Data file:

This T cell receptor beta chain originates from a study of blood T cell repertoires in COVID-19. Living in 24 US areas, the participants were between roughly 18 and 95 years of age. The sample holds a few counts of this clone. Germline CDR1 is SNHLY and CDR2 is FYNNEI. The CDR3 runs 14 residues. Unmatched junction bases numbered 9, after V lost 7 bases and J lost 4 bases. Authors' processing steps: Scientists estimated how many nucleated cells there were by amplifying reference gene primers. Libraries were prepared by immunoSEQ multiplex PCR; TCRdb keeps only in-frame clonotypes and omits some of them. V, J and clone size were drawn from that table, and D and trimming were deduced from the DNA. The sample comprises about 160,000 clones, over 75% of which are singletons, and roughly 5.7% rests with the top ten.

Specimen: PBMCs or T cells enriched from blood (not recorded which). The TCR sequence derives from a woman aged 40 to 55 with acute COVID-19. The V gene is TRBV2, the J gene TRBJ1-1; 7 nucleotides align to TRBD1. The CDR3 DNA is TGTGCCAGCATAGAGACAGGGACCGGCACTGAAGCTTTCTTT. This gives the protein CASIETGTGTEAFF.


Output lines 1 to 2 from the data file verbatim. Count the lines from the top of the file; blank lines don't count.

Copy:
This T cell receptor beta chain originates from a study of blood T cell repertoires in COVID-19. Living in 24 US areas, the participants were between roughly 18 and 95 years of age. The sample holds a few counts of this clone. Germline CDR1 is SNHLY and CDR2 is FYNNEI. The CDR3 runs 14 residues. Unmatched junction bases numbered 9, after V lost 7 bases and J lost 4 bases. Authors' processing steps: Scientists estimated how many nucleated cells there were by amplifying reference gene primers. Libraries were prepared by immunoSEQ multiplex PCR; TCRdb keeps only in-frame clonotypes and omits some of them. V, J and clone size were drawn from that table, and D and trimming were deduced from the DNA. The sample comprises about 160,000 clones, over 75% of which are singletons, and roughly 5.7% rests with the top ten.

Specimen: PBMCs or T cells enriched from blood (not recorded which). The TCR sequence derives from a woman aged 40 to 55 with acute COVID-19. The V gene is TRBV2, the J gene TRBJ1-1; 7 nucleotides align to TRBD1. The CDR3 DNA is TGTGCCAGCATAGAGACAGGGACCGGCACTGAAGCTTTCTTT. This gives the protein CASIETGTGTEAFF.